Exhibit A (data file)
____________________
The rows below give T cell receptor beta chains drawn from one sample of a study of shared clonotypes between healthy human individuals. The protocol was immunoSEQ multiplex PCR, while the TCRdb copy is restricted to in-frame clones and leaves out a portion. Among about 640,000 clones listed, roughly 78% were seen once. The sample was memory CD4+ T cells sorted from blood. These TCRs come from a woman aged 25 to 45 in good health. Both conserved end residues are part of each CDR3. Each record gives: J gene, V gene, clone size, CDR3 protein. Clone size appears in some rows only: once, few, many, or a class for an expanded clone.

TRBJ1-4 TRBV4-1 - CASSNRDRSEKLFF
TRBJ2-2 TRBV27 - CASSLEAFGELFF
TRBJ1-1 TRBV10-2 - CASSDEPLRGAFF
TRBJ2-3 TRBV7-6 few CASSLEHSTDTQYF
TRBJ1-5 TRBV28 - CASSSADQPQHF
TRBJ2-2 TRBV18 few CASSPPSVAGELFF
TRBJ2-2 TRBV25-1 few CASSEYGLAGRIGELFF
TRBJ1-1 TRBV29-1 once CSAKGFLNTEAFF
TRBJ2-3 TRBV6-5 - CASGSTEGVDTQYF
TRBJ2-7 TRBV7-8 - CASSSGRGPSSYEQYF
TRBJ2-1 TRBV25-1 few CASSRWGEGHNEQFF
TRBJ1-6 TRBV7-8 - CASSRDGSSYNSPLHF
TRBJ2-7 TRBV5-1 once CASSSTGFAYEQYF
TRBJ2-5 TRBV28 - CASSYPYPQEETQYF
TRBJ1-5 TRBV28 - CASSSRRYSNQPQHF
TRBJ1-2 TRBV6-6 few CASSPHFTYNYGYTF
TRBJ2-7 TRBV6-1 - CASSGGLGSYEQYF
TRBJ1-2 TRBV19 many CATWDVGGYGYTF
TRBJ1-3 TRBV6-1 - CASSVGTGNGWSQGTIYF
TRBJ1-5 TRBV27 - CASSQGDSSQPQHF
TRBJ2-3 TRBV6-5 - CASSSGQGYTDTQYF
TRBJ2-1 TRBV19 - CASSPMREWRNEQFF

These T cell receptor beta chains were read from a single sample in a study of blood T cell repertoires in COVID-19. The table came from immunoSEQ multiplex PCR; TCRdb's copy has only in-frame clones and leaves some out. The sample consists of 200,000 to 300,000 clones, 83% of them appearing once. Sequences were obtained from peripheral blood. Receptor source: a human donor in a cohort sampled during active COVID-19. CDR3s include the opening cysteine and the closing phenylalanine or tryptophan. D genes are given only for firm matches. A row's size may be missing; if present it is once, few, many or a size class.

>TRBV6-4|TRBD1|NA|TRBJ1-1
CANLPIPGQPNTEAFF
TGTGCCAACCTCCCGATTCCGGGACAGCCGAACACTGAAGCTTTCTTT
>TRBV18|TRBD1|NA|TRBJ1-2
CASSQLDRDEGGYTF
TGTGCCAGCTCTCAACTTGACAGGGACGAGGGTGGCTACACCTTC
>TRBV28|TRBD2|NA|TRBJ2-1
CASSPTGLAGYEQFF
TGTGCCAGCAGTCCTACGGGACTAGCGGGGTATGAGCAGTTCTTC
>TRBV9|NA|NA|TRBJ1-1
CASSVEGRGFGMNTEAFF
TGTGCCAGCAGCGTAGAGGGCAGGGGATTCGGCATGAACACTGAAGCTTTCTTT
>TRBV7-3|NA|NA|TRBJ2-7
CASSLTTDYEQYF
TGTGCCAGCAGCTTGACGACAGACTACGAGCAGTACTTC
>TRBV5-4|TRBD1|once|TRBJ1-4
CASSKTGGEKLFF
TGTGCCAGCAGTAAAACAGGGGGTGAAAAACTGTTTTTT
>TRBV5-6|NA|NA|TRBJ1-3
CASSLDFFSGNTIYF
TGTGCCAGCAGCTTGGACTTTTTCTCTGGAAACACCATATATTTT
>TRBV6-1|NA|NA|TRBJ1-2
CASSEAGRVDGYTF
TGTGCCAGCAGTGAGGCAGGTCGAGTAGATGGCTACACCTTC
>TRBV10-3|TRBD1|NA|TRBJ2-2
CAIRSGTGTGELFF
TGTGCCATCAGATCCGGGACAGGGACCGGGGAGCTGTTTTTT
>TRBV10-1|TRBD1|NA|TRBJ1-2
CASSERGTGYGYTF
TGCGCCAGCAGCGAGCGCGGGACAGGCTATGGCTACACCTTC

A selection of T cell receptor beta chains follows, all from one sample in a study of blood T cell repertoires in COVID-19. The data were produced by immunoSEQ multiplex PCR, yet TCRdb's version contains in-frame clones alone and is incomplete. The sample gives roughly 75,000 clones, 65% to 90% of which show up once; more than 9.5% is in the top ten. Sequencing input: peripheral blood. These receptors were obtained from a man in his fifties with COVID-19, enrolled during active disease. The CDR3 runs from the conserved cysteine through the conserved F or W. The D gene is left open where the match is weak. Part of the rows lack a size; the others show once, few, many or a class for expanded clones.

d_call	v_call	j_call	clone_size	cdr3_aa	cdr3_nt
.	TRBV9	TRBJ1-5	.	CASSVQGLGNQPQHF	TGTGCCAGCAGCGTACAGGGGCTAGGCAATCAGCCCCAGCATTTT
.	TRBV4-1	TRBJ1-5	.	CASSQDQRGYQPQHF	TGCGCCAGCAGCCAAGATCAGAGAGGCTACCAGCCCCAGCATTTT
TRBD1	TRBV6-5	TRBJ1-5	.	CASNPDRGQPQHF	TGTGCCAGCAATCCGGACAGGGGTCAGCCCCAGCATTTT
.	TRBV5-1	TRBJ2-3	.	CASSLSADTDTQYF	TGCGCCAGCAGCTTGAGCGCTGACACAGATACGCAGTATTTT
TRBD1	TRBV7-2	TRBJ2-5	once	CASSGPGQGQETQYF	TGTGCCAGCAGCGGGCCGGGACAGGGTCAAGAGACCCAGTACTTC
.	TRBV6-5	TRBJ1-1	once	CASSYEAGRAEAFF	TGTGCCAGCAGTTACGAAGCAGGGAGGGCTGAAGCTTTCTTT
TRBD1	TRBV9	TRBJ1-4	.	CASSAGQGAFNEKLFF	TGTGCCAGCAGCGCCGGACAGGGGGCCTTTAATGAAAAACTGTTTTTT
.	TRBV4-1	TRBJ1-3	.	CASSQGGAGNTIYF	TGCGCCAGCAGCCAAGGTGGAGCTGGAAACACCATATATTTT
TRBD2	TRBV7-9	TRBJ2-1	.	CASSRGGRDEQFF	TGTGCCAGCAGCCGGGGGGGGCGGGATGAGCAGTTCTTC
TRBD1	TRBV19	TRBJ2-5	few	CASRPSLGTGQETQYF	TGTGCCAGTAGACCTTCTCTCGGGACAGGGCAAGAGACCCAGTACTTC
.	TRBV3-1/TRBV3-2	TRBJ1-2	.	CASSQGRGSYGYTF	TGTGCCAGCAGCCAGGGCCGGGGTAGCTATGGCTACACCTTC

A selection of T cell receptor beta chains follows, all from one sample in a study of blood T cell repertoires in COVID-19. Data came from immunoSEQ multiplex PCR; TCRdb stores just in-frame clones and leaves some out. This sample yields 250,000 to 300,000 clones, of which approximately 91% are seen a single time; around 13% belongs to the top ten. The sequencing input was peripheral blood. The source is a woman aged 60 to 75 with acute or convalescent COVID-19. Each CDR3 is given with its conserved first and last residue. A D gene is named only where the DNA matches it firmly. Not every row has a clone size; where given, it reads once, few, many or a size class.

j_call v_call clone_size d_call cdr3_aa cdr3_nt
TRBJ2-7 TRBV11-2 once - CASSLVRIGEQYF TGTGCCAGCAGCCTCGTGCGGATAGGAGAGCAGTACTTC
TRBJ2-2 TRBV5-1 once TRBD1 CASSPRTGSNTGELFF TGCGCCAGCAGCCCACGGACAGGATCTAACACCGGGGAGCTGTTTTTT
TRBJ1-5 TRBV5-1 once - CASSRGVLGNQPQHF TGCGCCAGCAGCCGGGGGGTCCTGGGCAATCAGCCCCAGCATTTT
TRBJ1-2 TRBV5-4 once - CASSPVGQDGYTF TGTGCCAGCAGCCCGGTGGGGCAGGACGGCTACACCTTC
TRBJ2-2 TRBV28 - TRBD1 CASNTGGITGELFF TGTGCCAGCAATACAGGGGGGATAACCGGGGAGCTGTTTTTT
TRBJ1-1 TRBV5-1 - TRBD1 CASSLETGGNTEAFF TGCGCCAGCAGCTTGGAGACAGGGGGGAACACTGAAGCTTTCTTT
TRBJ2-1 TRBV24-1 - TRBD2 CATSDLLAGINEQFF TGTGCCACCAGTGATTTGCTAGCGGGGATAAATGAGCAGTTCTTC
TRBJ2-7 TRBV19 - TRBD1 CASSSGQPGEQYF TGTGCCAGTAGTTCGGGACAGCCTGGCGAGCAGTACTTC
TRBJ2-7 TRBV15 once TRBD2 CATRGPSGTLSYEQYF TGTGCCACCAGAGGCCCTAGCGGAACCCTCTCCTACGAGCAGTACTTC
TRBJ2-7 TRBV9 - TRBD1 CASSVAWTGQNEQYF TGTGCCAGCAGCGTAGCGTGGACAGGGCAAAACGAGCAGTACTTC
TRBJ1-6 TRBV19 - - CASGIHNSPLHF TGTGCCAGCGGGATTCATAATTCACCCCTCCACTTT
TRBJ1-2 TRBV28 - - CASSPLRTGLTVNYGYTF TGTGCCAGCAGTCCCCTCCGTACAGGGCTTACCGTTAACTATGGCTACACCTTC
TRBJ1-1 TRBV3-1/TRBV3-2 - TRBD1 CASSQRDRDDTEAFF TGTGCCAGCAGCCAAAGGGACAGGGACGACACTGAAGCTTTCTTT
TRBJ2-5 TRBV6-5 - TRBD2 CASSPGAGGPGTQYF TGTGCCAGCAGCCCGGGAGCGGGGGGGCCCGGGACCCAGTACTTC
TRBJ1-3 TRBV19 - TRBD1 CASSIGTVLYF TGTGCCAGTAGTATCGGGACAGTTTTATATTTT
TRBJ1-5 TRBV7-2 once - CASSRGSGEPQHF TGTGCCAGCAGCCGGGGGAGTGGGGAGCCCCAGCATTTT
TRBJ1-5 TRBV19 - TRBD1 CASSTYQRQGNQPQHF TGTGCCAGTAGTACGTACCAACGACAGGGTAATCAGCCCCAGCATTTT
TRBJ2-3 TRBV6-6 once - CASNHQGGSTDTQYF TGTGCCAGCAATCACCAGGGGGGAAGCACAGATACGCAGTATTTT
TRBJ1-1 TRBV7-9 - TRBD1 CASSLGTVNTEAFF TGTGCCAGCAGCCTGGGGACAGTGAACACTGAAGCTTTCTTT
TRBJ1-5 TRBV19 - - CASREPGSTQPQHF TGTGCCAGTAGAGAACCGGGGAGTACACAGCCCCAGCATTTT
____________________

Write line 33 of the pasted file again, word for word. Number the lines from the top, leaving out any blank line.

TGTGCCAGCAGTCCTACGGGACTAGCGGGGTATGAGCAGTTCTTC